The Parkhead side banked just over £12million this summer when Victor Wanyama was sold to Southampton while Gary Hooper netted a further £5m. Kelvin Wilson brought in £2.5m when he returned to Nottingham Forrest.
Celtic's transfer policy has been a successful one for the club, but Lawwell also believes it acts as a carrot for players who know that the SPFL Premiership club will not stand in their way if a more lucrative offer is forthcoming from elsewhere.
Virgil van Dijk has just arrived at the club, but appears as though he could be next to attract significant attention from other suitors.
The Dutch defender has looked assured and composed since arriving in the summer for a fee of £2.6m from FC Groningen, while goalkeeper Fraser Forster, on the cusp of winning his first England cap, is almost certain to move on.
Benfica were rebuffed this summer due to the timing of the offer for the keeper and the fact Celtic were facing up to three massive Champions League qualifiers.
His form, especially in Europe, has ensured interest in him remains high.
"There will be players who will come here who will want to stay longer, who think there are other things that matter, but the formula is that and has been proved," said Lawwell.
"That is one of the attractions for the sales pitch that we have for bringing players in, they can see they will get a chance at Celtic, they will get on the Celtic Park stage, they will get profile exposure through the Champions League, and if they do well then there is a natural next step.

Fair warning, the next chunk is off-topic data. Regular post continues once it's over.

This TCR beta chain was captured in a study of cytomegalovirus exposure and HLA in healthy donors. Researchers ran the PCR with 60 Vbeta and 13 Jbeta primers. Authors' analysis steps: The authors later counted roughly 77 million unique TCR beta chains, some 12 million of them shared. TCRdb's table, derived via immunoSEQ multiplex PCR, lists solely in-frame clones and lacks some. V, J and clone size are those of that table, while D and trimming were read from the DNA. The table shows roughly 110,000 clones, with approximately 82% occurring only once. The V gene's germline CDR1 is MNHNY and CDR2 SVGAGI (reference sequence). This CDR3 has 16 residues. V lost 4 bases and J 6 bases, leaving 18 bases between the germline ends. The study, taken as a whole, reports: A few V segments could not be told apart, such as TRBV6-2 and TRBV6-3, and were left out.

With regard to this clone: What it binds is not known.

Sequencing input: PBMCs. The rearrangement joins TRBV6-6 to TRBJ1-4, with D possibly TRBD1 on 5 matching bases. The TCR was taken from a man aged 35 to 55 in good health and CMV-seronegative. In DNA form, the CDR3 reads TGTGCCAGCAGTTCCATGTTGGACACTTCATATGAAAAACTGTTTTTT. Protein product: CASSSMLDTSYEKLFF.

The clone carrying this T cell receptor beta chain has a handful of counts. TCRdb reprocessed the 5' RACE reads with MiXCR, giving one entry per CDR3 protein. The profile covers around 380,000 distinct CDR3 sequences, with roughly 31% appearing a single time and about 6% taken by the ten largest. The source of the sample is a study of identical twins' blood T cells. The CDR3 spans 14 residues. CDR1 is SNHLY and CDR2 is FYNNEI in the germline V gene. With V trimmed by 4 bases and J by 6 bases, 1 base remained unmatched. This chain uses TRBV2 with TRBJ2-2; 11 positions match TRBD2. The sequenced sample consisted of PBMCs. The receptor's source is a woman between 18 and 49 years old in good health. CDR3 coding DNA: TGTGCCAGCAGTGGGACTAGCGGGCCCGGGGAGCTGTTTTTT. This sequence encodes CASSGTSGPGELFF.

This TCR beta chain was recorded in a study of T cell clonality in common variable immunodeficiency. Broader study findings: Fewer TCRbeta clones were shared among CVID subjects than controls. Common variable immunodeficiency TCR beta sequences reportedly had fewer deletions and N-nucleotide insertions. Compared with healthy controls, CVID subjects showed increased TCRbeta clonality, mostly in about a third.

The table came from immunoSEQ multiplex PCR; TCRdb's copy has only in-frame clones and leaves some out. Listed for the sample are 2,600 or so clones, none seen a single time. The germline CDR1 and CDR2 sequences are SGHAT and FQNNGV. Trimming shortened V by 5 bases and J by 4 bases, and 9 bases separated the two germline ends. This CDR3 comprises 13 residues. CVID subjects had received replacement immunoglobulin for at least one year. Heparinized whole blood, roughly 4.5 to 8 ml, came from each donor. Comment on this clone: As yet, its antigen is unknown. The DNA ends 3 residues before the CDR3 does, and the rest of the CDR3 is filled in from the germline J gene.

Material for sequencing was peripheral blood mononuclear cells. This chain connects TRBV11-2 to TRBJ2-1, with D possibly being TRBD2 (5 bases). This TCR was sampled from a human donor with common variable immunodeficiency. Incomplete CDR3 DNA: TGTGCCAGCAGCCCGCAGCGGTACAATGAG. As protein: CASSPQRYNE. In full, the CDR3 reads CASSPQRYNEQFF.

"Early on in that strategy you're reluctant, but the inevitability, the reality takes you there."
Ironically, it is through selling players and raising revenue that the club can then reinvest in others.
"The more you sell, the better chance you've got of getting a better standard of player," he said.
"That's the sales pitch, but don't underestimate the challenge of keeping that pipeline flowing in terms of talent, because everybody's trying to do it.
"That's an expertise we've built up through John Park, who came here when Gordon (Strachan) was here and we kept it going through Tony (Mowbray) and Neil (Lennon)."
In that respect, Celtic's next port of call is the largely-untapped Asian market. Lawwell is in China this weekend as the club prepare to sign an agreement with a Chinese company who will represent their commercial interests and while they are there, Park will also take in a few games with a view to looking at players.
"We'll go to Beijing as we have contacts there and it's all about getting the Celtic name out there," Lawwell explained. "Whether it is through social, grassroots projects, whether it is academies here or sponsorship. For a Champions League club, that is the proposition.
"The difficulty we have in any international sponsorship is the competition, which is mainly the Barclays Premier League. They say they have three billion people who watch it. Manchester United claim they have 600 million supporters. That is the challenge.
"For Chinese companies looking to establish themselves in Europe, they get a bit of profile. For Chinese businesses who are buying brands to take back, it gives profile. Champions League. Football. Community. That's our proposition. Hopefully, they like us and our values and want to be part of it.
"John is going to meet a few people, see who is there and maybe take in a game or two."